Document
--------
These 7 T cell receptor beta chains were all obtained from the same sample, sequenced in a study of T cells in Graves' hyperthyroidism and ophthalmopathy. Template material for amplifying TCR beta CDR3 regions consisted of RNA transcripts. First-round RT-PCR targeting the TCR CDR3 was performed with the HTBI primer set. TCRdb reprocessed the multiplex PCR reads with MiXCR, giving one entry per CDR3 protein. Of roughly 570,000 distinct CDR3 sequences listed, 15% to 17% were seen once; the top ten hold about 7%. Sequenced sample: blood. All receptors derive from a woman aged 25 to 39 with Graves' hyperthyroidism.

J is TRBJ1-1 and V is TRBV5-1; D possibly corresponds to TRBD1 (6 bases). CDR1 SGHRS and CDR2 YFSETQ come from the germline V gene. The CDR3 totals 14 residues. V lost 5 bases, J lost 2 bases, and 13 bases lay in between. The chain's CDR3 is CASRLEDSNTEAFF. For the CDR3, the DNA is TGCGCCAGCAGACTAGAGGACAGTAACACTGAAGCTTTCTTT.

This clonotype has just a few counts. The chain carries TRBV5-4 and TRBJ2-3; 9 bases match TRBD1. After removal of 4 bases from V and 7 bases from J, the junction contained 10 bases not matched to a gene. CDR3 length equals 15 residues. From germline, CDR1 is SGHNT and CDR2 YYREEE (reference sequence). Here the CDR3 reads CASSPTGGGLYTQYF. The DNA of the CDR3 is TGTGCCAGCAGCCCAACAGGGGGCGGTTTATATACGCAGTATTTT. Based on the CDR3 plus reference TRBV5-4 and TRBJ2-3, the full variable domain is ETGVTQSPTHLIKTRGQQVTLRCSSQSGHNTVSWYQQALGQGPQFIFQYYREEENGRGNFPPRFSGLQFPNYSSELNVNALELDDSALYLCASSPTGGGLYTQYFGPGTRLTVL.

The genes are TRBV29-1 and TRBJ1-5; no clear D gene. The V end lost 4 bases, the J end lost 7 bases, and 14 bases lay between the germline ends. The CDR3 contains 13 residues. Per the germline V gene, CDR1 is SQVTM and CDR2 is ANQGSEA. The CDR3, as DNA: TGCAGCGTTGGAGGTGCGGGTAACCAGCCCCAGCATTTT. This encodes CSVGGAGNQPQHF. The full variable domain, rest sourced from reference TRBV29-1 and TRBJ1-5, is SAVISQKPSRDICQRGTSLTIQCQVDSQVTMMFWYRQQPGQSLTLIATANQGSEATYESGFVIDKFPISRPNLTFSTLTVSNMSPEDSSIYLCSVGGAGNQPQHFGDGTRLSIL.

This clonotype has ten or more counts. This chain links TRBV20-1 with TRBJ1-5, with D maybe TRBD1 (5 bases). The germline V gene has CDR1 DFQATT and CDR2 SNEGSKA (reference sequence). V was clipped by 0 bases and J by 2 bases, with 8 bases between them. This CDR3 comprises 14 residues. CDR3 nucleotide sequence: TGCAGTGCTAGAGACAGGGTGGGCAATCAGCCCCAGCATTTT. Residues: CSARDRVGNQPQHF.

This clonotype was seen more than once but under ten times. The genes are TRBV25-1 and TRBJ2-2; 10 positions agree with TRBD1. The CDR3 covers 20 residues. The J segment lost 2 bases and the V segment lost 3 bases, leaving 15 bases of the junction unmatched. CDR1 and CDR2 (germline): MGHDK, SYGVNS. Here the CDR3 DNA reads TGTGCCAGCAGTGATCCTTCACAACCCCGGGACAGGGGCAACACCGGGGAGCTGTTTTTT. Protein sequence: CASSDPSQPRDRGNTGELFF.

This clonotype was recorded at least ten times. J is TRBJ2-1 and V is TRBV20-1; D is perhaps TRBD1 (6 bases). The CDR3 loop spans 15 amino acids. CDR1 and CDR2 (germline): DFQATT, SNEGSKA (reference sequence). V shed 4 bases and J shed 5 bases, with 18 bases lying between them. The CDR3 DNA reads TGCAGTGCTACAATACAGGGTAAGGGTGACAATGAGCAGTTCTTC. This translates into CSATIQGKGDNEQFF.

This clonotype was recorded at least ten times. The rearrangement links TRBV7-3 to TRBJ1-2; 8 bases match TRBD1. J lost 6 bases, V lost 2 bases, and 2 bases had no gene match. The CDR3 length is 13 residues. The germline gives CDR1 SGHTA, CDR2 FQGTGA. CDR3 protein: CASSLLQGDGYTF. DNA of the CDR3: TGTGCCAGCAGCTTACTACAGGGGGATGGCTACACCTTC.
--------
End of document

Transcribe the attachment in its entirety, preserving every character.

These 7 T cell receptor beta chains were all obtained from the same sample, sequenced in a study of T cells in Graves' hyperthyroidism and ophthalmopathy. Template material for amplifying TCR beta CDR3 regions consisted of RNA transcripts. First-round RT-PCR targeting the TCR CDR3 was performed with the HTBI primer set. TCRdb reprocessed the multiplex PCR reads with MiXCR, giving one entry per CDR3 protein. Of roughly 570,000 distinct CDR3 sequences listed, 15% to 17% were seen once; the top ten hold about 7%. Sequenced sample: blood. All receptors derive from a woman aged 25 to 39 with Graves' hyperthyroidism.

J is TRBJ1-1 and V is TRBV5-1; D possibly corresponds to TRBD1 (6 bases). CDR1 SGHRS and CDR2 YFSETQ come from the germline V gene. The CDR3 totals 14 residues. V lost 5 bases, J lost 2 bases, and 13 bases lay in between. The chain's CDR3 is CASRLEDSNTEAFF. For the CDR3, the DNA is TGCGCCAGCAGACTAGAGGACAGTAACACTGAAGCTTTCTTT.

This clonotype has just a few counts. The chain carries TRBV5-4 and TRBJ2-3; 9 bases match TRBD1. After removal of 4 bases from V and 7 bases from J, the junction contained 10 bases not matched to a gene. CDR3 length equals 15 residues. From germline, CDR1 is SGHNT and CDR2 YYREEE (reference sequence). Here the CDR3 reads CASSPTGGGLYTQYF. The DNA of the CDR3 is TGTGCCAGCAGCCCAACAGGGGGCGGTTTATATACGCAGTATTTT. Based on the CDR3 plus reference TRBV5-4 and TRBJ2-3, the full variable domain is ETGVTQSPTHLIKTRGQQVTLRCSSQSGHNTVSWYQQALGQGPQFIFQYYREEENGRGNFPPRFSGLQFPNYSSELNVNALELDDSALYLCASSPTGGGLYTQYFGPGTRLTVL.

The genes are TRBV29-1 and TRBJ1-5; no clear D gene. The V end lost 4 bases, the J end lost 7 bases, and 14 bases lay between the germline ends. The CDR3 contains 13 residues. Per the germline V gene, CDR1 is SQVTM and CDR2 is ANQGSEA. The CDR3, as DNA: TGCAGCGTTGGAGGTGCGGGTAACCAGCCCCAGCATTTT. This encodes CSVGGAGNQPQHF. The full variable domain, rest sourced from reference TRBV29-1 and TRBJ1-5, is SAVISQKPSRDICQRGTSLTIQCQVDSQVTMMFWYRQQPGQSLTLIATANQGSEATYESGFVIDKFPISRPNLTFSTLTVSNMSPEDSSIYLCSVGGAGNQPQHFGDGTRLSIL.

This clonotype has ten or more counts. This chain links TRBV20-1 with TRBJ1-5, with D maybe TRBD1 (5 bases). The germline V gene has CDR1 DFQATT and CDR2 SNEGSKA (reference sequence). V was clipped by 0 bases and J by 2 bases, with 8 bases between them. This CDR3 comprises 14 residues. CDR3 nucleotide sequence: TGCAGTGCTAGAGACAGGGTGGGCAATCAGCCCCAGCATTTT. Residues: CSARDRVGNQPQHF.

This clonotype was seen more than once but under ten times. The genes are TRBV25-1 and TRBJ2-2; 10 positions agree with TRBD1. The CDR3 covers 20 residues. The J segment lost 2 bases and the V segment lost 3 bases, leaving 15 bases of the junction unmatched. CDR1 and CDR2 (germline): MGHDK, SYGVNS. Here the CDR3 DNA reads TGTGCCAGCAGTGATCCTTCACAACCCCGGGACAGGGGCAACACCGGGGAGCTGTTTTTT. Protein sequence: CASSDPSQPRDRGNTGELFF.

This clonotype was recorded at least ten times. J is TRBJ2-1 and V is TRBV20-1; D is perhaps TRBD1 (6 bases). The CDR3 loop spans 15 amino acids. CDR1 and CDR2 (germline): DFQATT, SNEGSKA (reference sequence). V shed 4 bases and J shed 5 bases, with 18 bases lying between them. The CDR3 DNA reads TGCAGTGCTACAATACAGGGTAAGGGTGACAATGAGCAGTTCTTC. This translates into CSATIQGKGDNEQFF.

This clonotype was recorded at least ten times. The rearrangement links TRBV7-3 to TRBJ1-2; 8 bases match TRBD1. J lost 6 bases, V lost 2 bases, and 2 bases had no gene match. The CDR3 length is 13 residues. The germline gives CDR1 SGHTA, CDR2 FQGTGA. CDR3 protein: CASSLLQGDGYTF. DNA of the CDR3: TGTGCCAGCAGCTTACTACAGGGGGATGGCTACACCTTC.